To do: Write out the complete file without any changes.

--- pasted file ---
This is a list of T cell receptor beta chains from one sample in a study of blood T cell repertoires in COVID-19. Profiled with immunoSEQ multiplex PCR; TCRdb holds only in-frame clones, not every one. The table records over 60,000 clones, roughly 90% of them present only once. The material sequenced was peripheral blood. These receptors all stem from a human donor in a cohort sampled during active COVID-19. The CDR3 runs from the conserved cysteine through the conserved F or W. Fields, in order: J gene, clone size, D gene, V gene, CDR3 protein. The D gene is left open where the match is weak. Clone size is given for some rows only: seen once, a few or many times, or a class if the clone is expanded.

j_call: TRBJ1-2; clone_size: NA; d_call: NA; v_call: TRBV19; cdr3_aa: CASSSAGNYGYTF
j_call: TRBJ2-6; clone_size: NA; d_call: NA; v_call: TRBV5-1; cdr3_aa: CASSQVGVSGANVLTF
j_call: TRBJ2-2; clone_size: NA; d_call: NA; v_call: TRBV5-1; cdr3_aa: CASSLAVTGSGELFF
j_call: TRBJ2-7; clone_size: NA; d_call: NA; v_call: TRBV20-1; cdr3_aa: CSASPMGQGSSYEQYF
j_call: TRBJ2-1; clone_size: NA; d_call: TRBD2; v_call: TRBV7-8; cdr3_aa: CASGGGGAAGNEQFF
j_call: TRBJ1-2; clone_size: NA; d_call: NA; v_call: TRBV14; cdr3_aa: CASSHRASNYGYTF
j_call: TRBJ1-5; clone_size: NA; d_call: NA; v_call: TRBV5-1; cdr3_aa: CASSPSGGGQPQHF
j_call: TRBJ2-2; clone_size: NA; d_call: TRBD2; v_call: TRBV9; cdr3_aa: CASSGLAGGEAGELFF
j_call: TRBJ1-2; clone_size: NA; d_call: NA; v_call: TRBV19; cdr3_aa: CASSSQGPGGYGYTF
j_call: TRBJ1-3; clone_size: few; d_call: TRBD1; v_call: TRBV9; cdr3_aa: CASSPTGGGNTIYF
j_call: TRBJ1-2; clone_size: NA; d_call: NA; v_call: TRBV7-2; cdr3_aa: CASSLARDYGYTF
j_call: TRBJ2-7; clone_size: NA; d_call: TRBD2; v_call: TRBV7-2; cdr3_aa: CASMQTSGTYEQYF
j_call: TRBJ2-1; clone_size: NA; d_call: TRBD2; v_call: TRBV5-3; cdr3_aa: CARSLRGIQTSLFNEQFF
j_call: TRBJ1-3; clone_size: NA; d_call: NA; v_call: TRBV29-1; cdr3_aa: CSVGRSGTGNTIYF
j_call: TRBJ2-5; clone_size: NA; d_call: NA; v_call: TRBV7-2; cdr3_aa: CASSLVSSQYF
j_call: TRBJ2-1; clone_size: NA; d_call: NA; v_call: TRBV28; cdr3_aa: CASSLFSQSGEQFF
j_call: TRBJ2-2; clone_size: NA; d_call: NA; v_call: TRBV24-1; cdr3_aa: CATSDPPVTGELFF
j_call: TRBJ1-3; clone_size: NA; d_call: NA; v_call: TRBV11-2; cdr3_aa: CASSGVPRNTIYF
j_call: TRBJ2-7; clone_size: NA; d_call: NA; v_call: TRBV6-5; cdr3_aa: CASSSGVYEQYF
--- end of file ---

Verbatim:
This is a list of T cell receptor beta chains from one sample in a study of blood T cell repertoires in COVID-19. Profiled with immunoSEQ multiplex PCR; TCRdb holds only in-frame clones, not every one. The table records over 60,000 clones, roughly 90% of them present only once. The material sequenced was peripheral blood. These receptors all stem from a human donor in a cohort sampled during active COVID-19. The CDR3 runs from the conserved cysteine through the conserved F or W. Fields, in order: J gene, clone size, D gene, V gene, CDR3 protein. The D gene is left open where the match is weak. Clone size is given for some rows only: seen once, a few or many times, or a class if the clone is expanded.

j_call: TRBJ1-2; clone_size: NA; d_call: NA; v_call: TRBV19; cdr3_aa: CASSSAGNYGYTF
j_call: TRBJ2-6; clone_size: NA; d_call: NA; v_call: TRBV5-1; cdr3_aa: CASSQVGVSGANVLTF
j_call: TRBJ2-2; clone_size: NA; d_call: NA; v_call: TRBV5-1; cdr3_aa: CASSLAVTGSGELFF
j_call: TRBJ2-7; clone_size: NA; d_call: NA; v_call: TRBV20-1; cdr3_aa: CSASPMGQGSSYEQYF
j_call: TRBJ2-1; clone_size: NA; d_call: TRBD2; v_call: TRBV7-8; cdr3_aa: CASGGGGAAGNEQFF
j_call: TRBJ1-2; clone_size: NA; d_call: NA; v_call: TRBV14; cdr3_aa: CASSHRASNYGYTF
j_call: TRBJ1-5; clone_size: NA; d_call: NA; v_call: TRBV5-1; cdr3_aa: CASSPSGGGQPQHF
j_call: TRBJ2-2; clone_size: NA; d_call: TRBD2; v_call: TRBV9; cdr3_aa: CASSGLAGGEAGELFF
j_call: TRBJ1-2; clone_size: NA; d_call: NA; v_call: TRBV19; cdr3_aa: CASSSQGPGGYGYTF
j_call: TRBJ1-3; clone_size: few; d_call: TRBD1; v_call: TRBV9; cdr3_aa: CASSPTGGGNTIYF
j_call: TRBJ1-2; clone_size: NA; d_call: NA; v_call: TRBV7-2; cdr3_aa: CASSLARDYGYTF
j_call: TRBJ2-7; clone_size: NA; d_call: TRBD2; v_call: TRBV7-2; cdr3_aa: CASMQTSGTYEQYF
j_call: TRBJ2-1; clone_size: NA; d_call: TRBD2; v_call: TRBV5-3; cdr3_aa: CARSLRGIQTSLFNEQFF
j_call: TRBJ1-3; clone_size: NA; d_call: NA; v_call: TRBV29-1; cdr3_aa: CSVGRSGTGNTIYF
j_call: TRBJ2-5; clone_size: NA; d_call: NA; v_call: TRBV7-2; cdr3_aa: CASSLVSSQYF
j_call: TRBJ2-1; clone_size: NA; d_call: NA; v_call: TRBV28; cdr3_aa: CASSLFSQSGEQFF
j_call: TRBJ2-2; clone_size: NA; d_call: NA; v_call: TRBV24-1; cdr3_aa: CATSDPPVTGELFF
j_call: TRBJ1-3; clone_size: NA; d_call: NA; v_call: TRBV11-2; cdr3_aa: CASSGVPRNTIYF
j_call: TRBJ2-7; clone_size: NA; d_call: NA; v_call: TRBV6-5; cdr3_aa: CASSSGVYEQYF